Prosecutor Mike O'Malley Says Sheriff, Other Top Administrators, Should Be Returned to Elected Positions in Cuyahoga County


  • Via Cuyahoga County, Armond Budish with sheriffs

County Prosecutor Michael O'Malley is among the growing crowd that thinks that the Cuyahoga County Sheriff should be an elected position and no longer an appointment by the County Executive. And that would be at the very least, he says, in terms of reforms he believes are needed for the reformed county government, which is looking as problematic as the county government that voters tossed out the door back in 2009.

"I was in this government prior to reform," O'Malley says. "And I was in it after, and I'm in it now as an administrator, and I see so many issues. I didn't come out publicly for or against the reform at the time, but when I went into the voting booth I supported it. But now that I've experienced what I've experienced over the past couple of years, there are significant challenges this government has created, and I think what we're seeing with the jail is part of that."

In the wake of Dimora and Russo and company, Cuyahoga County voters overwhelmingly approved a sweeping change to county government 10 years ago by a 2-1 margin. Among the many changes in the new charter, the Sheriff, as well as the Treasurer and Medical Examiner and other departments, were layered beneath the executive office and their heads were made appointment positions.

Now, in the wake of a year of deaths and inhumane conditions in the Cuyahoga County Jail, as corruption investigations continue to unspool and indictments continue to be handed out, both at the jail and across the IT department, there's momentum behind returning the Sheriff to the ballot. County council said in December 2018 that it would likely consider the issue sometime this year. Any amendments to the charter would need to be approved by voters.

O'Malley, who says he would return other administrator positions to the voters as well, has two main reasons: budgets and continuity.

"In the old form of government, you had commissioners and you had a professional county administrator who ran the government on a day-to-day basis," he says. "You come in and state your budget needs, and you're responsible for your department and you're answerable to the voters. There was an impartial body you could make your case to. Now, we have a council that ultimately decides on the budgeting but there has been so much power consolidated under the executive — Auditor, Sheriff, Clerk of Courts, Recorder — all under one individual, and none of these people can come in front of council and, without fear of reprisal, speak the truth. We've seen what has happened when people do that now. We've seen the results."

(He's speaking of former jail nursing director Gary Brack, who appeared before council last year to honestly relate his critical concerns about healthcare in the jail and who was summarily fired by Metro, at the personal behest of Armond Budish, that same week.)

Like other, but not all, department heads, O'Malley was tasked with cuts to his budget the past two years — $1.5 million per year. The Sheriff's department also saw cuts, which he believes runs a clear through-line to the multitudes of issues that have dotted headlines.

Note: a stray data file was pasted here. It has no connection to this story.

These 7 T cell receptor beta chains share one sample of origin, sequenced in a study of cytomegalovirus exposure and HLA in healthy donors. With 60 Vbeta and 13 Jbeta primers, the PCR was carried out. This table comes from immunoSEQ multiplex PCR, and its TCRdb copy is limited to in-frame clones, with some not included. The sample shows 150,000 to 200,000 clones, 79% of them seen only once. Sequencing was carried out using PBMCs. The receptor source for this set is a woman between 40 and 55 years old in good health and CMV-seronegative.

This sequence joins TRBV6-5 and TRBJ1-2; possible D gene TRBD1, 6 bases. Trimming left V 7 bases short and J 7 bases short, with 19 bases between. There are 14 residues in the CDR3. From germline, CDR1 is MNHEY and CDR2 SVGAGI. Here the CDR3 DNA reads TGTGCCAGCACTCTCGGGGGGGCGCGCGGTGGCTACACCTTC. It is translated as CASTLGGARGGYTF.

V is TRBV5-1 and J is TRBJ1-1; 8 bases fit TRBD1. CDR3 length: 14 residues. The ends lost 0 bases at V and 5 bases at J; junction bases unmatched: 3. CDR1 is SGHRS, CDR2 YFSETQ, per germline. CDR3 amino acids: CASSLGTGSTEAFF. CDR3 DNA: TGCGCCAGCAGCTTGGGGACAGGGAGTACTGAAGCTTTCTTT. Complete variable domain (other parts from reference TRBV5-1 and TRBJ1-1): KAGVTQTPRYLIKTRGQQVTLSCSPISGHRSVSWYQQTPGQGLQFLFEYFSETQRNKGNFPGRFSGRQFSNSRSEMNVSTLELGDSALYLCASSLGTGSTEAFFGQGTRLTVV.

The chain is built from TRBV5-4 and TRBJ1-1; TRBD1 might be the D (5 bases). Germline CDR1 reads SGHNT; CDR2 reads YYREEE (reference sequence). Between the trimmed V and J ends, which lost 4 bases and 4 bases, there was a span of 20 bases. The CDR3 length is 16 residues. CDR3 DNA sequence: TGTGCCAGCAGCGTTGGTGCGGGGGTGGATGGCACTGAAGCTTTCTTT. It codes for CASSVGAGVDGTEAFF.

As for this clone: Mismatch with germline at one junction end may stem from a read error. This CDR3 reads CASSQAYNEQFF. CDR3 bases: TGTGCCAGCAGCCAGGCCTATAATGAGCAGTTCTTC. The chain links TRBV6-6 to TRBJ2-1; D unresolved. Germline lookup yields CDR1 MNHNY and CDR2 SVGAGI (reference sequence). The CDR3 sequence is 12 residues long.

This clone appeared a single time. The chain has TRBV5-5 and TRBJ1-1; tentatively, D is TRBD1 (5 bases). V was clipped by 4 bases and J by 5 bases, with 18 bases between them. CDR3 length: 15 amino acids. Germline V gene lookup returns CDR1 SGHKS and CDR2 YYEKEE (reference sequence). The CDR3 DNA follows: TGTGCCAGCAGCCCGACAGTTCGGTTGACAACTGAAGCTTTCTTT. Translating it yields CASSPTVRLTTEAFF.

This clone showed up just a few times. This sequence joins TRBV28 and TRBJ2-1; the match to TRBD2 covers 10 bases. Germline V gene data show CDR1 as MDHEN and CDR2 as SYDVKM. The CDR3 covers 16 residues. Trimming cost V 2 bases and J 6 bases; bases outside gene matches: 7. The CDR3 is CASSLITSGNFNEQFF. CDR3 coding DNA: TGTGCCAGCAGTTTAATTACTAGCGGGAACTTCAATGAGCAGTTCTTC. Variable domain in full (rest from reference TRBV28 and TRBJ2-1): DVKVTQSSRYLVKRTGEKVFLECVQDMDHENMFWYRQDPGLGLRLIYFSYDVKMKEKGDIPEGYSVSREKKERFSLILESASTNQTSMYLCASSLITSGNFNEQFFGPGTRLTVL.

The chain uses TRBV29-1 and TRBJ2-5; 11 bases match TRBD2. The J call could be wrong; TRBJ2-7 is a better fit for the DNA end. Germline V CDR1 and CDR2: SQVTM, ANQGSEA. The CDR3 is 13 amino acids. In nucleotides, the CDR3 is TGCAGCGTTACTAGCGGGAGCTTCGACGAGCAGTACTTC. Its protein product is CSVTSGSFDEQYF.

"I think the county Sheriff is handcuffed as to speaking the truth," O'Malley says, "because he is an appointee and will be eliminated if what he says is not consistent with the marching orders he receives from above. He not only was told to take a budget cut, but he was also directed to take Cleveland's prisoners, but no one in the Sheriff's department thought it was a good idea or that they were prepared to do that."

In addition to what he feels is a power structure built such that the Sheriff and others don't have an avenue to fairly articulate the needs of their department, O'Malley says the current umbrella of departments under the executive branch means dangerous turnover.

"Because all of those departments are underneath the executive, it will inevitably lead to change in leadership in all those areas any time there's a turnover, which we have now seen twice in 10 years," he says. "Under the old government, the county was like a bunch of teeth in a gear, so when one tooth goes missing or there's a change, the rest of them still function. It will spin. Now, wholesale change ... it can be cataclysmic, it can downgrade the whole quality of the organization."

With indictments, surprise retirements and resignations, one doesn't even need a new executive to walk through the door to cause drastic change, as we've seen in Budish's tenure. But another transition in three years could be even more widespread and dire.

At the end of the day, the decision to hold the Sheriff accountable should rest with the voters, not the executive, O'Malley says.

"I don't think they're properly funding the departments, and I don't think for a minute if Bob Reid was still Sheriff what happened at the jail would have occurred. The voters would not accept what is going on now. There would be an urgency to the situation."

Reid retained his title as Sheriff after county reform as one of only two top elected officials Ed FitzGerald retained. He resigned at the request of FitzGerald in 2013. Frank Bova succeeded him. Budish appointed Cliff Pinkney to take over in 2015. Pinkney, who is at the top of the jail leadership chain, has somehow avoided being tied up in the mess so far. 

In addition to returning the Sheriff, at a minimum, to an elected role, O'Malley also says there should be an independent budgetary office in lieu of the current system.

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